Posts tagged discovery
“The data confirm the success of the work we’ve done to insure the continued growth of tourism on Florida’s Historic Coast,” said Richard Goldman, executive director of the St. Augustine, Ponte Vedra and the Beaches Visitors and Convention Bureau. “Our marketing efforts over the past year, combined with great events, attractions and outstanding accommodations, have resulted in positive, measurable results – results we hope will continue into the future.”
Goldman said that for the fiscal year (October 1, 2011 – September 30, 2012), occupancy of Florida’s Historic Coast accommodations was up 4.2 percent over the previous year – significantly higher than the 3.3 per cent increase registered for the entire state during the same period. For September, occupancy here was up 6.7 percent over September 2011. The average daily rate for accommodations increased 4.6 percent for the year – just slightly ahead of the 4.3 percent increase recorded statewide. The increase in revenue per available room was particularly impressive – up 9 percent for the year, well ahead of the 7.7 percent increase registered for the Sunshine State. Especially encouraging was the 9.8 percent increase is room revenue for September and an overall 9 percent increase for the entire year.
The upcoming Nights of Lights, selected last year by National Geographic as one of the Top Ten holiday light displays in the world, should further stimulate visitation to the area. The Nights of Lights, combined with 500th Anniversary of Florida events, including an impressive Picasso exhibit opening in February in St. Augustine, will hopefully insure the tourism future of Florida’s Historic Coast will be as bright as the nearly three million lights that will twinkle in St. Augustine’s historic district from November 17 through January 31.
Located midway between Daytona Beach and Jacksonville, Florida’s Historic Coast features historic St. Augustine, the outstanding golf and seaside elegance of Ponte Vedra, 42 miles of pristine Atlantic beaches – the same beaches that greeted Ponce de Leon on his historic 1513 discovery of the land he named La Florida.
For more information on events, activities, holiday getaways and vacation opportunities in St. Augustine, Ponte Vedra & The Beaches, go to the Visitors and Convention Bureau website at www.FloridasHistoricCoast.com.
Source: Visitors and Convention Bureau
“Singular Most Popular Sex Toy”
“Hotshots” looks at a movie!
Hysteria is about the invention of a device that is widely used, but not commonly discussed, and when it is, usually there are snickers and Monty Python nudges of “Know what I mean? Know what I mean?”
And I am not talking about the candy bar.
The word “hysteria” comes from the Greek word meaning a woman’s womb, and in the 1800s when it was used to mean a psychoneurosis marked by emotional excitability and disturbances of the psychic, sensory, and visceral functions leading to behavior exhibiting overwhelming or unimaginable fear or emotional excess, doctors in England believed that behavior in women was caused by their uterus, and the way to treat them and to cure that behavior was to apply stimulation to the woman’s organ.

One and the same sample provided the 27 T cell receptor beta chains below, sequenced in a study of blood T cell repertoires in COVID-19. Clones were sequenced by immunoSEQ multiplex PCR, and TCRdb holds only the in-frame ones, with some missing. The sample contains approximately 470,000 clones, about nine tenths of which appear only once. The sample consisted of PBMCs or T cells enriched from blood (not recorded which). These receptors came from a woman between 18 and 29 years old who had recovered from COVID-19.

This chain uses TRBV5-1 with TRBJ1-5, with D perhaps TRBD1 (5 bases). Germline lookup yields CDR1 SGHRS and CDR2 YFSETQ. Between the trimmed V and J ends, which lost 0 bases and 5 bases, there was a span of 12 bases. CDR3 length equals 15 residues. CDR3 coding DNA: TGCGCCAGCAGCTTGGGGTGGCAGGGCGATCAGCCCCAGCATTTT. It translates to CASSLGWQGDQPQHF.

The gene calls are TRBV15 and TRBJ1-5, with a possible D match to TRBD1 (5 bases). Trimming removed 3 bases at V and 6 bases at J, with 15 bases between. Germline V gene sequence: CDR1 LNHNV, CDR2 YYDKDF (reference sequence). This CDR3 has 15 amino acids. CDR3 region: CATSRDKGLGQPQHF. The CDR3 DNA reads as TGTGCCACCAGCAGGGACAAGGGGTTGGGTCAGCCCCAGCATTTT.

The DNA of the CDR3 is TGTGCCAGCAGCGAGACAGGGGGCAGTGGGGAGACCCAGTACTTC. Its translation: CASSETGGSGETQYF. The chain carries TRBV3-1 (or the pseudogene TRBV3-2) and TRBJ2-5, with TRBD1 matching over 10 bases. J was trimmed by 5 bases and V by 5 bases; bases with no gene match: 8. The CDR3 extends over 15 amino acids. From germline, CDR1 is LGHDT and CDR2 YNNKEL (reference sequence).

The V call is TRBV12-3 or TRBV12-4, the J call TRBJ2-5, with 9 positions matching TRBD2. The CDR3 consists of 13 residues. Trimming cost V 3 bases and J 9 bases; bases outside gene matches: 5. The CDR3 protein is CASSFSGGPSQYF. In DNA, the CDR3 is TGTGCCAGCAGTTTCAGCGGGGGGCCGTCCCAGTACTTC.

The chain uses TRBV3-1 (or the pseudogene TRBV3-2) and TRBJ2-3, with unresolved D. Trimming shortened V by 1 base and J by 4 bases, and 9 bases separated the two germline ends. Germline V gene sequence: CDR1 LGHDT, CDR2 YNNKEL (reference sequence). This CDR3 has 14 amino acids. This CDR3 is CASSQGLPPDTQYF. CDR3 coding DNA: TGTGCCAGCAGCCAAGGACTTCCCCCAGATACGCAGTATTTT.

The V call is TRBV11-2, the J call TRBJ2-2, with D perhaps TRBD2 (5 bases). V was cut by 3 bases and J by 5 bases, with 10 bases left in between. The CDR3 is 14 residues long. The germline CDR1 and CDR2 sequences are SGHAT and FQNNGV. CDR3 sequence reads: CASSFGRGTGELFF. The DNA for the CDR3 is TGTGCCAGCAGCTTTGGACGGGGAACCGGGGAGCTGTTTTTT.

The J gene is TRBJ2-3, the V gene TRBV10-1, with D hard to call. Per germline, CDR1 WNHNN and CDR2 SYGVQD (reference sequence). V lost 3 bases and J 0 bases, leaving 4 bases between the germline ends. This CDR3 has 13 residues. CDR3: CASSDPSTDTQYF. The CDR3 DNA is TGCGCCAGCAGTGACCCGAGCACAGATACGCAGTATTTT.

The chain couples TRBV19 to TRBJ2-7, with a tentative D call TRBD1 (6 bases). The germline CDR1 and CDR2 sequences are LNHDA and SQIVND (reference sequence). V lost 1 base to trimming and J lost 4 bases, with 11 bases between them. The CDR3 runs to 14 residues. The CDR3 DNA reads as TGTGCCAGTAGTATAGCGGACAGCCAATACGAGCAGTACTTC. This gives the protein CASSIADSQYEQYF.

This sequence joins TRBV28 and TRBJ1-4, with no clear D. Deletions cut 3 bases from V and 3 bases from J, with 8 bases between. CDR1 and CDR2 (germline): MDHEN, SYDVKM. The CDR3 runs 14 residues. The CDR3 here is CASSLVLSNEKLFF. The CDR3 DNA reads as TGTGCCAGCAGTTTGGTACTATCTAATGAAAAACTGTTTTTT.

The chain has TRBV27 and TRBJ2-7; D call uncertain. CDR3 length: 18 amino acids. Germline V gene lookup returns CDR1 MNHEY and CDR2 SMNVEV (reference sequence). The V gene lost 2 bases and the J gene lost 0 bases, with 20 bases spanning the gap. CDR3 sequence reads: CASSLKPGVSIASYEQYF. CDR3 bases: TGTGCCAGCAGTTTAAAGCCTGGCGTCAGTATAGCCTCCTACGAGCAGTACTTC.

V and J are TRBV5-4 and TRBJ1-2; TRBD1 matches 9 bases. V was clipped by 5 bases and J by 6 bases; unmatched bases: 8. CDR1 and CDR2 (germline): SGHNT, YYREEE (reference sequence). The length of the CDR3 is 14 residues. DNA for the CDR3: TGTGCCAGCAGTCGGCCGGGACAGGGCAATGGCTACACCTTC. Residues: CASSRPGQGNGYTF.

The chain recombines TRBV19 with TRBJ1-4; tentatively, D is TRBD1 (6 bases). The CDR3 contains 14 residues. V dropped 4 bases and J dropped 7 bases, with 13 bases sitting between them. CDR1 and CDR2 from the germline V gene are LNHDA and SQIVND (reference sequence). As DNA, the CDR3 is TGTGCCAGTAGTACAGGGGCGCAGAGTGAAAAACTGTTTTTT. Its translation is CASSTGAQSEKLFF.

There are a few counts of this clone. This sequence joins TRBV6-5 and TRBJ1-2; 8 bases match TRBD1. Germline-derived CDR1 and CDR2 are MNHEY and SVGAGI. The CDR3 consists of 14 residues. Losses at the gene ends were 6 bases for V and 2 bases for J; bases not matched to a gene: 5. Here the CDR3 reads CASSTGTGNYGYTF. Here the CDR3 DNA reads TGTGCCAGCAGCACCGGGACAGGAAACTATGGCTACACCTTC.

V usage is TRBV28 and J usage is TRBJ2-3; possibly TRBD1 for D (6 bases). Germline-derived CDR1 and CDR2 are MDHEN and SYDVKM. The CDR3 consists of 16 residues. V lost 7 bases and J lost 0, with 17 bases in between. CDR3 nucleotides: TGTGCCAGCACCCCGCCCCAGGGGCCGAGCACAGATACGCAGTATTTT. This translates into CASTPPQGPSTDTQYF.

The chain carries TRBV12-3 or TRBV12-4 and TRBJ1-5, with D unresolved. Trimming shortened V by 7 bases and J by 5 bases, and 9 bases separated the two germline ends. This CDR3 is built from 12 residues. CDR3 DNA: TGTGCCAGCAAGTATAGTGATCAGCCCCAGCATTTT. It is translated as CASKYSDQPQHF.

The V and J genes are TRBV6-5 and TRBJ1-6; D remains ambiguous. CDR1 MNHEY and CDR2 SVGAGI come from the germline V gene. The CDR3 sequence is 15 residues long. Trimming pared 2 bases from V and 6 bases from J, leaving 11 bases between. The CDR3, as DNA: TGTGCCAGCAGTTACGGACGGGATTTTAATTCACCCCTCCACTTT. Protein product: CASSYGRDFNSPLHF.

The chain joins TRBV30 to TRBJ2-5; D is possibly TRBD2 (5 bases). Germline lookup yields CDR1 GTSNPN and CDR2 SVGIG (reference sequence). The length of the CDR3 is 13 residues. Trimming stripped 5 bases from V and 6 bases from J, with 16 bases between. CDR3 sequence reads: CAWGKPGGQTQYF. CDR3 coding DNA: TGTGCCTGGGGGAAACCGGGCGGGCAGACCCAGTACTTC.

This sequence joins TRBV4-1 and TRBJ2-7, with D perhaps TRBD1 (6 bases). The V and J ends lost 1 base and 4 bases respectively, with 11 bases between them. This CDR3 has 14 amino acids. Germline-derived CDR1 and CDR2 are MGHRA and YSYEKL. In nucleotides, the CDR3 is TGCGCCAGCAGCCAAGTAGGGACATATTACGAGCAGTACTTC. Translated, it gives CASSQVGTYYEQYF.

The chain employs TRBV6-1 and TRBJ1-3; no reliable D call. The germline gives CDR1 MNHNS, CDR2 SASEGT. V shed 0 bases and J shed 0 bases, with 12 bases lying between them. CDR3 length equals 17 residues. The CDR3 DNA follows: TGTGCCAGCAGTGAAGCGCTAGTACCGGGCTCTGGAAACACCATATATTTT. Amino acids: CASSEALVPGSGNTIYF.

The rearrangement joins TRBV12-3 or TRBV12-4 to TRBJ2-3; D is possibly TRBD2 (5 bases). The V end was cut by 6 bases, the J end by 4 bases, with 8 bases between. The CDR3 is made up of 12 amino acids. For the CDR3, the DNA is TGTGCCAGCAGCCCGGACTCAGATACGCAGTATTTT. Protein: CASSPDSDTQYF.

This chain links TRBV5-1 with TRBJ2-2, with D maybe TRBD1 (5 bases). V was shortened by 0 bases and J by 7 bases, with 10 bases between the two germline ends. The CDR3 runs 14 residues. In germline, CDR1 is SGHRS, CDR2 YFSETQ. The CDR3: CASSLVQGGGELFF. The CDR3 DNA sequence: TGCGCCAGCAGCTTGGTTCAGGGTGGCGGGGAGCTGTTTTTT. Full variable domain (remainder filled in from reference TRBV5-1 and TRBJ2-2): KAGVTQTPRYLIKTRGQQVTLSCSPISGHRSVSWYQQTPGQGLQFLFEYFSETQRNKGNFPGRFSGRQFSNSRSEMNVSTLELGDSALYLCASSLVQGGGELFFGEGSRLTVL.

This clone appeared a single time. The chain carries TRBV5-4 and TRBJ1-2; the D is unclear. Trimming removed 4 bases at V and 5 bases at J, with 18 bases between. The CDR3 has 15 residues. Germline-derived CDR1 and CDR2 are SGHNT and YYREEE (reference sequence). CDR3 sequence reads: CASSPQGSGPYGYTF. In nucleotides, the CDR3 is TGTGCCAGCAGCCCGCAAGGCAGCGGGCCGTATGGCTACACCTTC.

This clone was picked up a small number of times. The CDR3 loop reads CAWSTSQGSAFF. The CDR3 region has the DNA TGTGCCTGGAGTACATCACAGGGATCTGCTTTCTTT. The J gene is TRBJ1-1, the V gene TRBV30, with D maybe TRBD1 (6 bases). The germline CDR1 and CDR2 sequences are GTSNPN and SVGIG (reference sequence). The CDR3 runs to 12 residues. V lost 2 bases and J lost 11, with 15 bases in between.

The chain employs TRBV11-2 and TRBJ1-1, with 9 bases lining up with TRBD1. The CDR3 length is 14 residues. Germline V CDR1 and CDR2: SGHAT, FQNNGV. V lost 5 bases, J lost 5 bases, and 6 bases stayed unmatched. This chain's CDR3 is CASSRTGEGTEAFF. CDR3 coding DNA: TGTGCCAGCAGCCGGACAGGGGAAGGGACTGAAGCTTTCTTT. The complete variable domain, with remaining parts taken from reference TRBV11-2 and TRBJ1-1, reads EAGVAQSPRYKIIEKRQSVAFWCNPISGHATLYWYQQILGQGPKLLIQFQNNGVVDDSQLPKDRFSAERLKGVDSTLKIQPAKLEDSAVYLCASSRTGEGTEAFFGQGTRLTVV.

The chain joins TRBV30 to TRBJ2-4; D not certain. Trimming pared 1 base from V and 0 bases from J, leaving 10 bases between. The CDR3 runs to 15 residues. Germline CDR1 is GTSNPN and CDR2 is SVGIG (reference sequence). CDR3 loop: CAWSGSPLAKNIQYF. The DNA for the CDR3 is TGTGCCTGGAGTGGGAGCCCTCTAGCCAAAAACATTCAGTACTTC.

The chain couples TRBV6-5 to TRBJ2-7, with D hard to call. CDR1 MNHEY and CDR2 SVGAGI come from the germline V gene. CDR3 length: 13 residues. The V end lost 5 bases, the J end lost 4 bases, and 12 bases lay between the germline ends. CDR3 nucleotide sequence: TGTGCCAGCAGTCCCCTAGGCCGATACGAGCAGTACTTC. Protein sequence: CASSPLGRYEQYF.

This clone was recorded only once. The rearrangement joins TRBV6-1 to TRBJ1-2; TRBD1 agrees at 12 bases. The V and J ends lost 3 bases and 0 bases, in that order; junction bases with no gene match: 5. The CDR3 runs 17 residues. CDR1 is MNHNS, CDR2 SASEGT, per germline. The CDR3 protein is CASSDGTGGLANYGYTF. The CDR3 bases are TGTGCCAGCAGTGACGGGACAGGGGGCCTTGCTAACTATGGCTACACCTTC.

What I don’t understand is why any woman paid a doctor to treat her that way for the all-purpose catchword of hysteria would go back to him and pay him again for treatment when she could just treat herself at home for free.
All puns intended.
The story begins in 1880 in London, and Hugh Dancy plays Dr. Mortimer Granville.
Dr. Granville interviews for the job as assistant to Dr. Robert Dalrymple, who asks Dr Granville, “But tell me, Doctor, what do you know of hysteria?”
Dr. Dalrymple says that the work of treating women for hysteria is tedious and boring, but Dalrymple is London’s leading specialist in women’s medicine, and his waiting room is always full of women waiting to be treated by him.
Know what I mean? Know what I mean?
Dr. Dalrymple has two daughters, Emily and Charlotte, who is played by Maggie Gyllenhaal, and they, too, are doctors. Emily lives at home and is a phrenologist, or a scientist who feels the bumps on someone’s head, which determines the person’s mental faculties and character.
Charlotte, however, is at odds with her father, because she is always borrowing money to keep her Settlement House in the East End open, where she treats poor people and many women and children. When we first meet Charlotte, she is having an argument with her father and storms out of his office, slamming every door behind her.
Hysteria takes too long to get started, could use some good editing, but eventually gets around to the discovery of the singular most popular sex toy.
I’m Dan Culberson and this is “Hotshots.”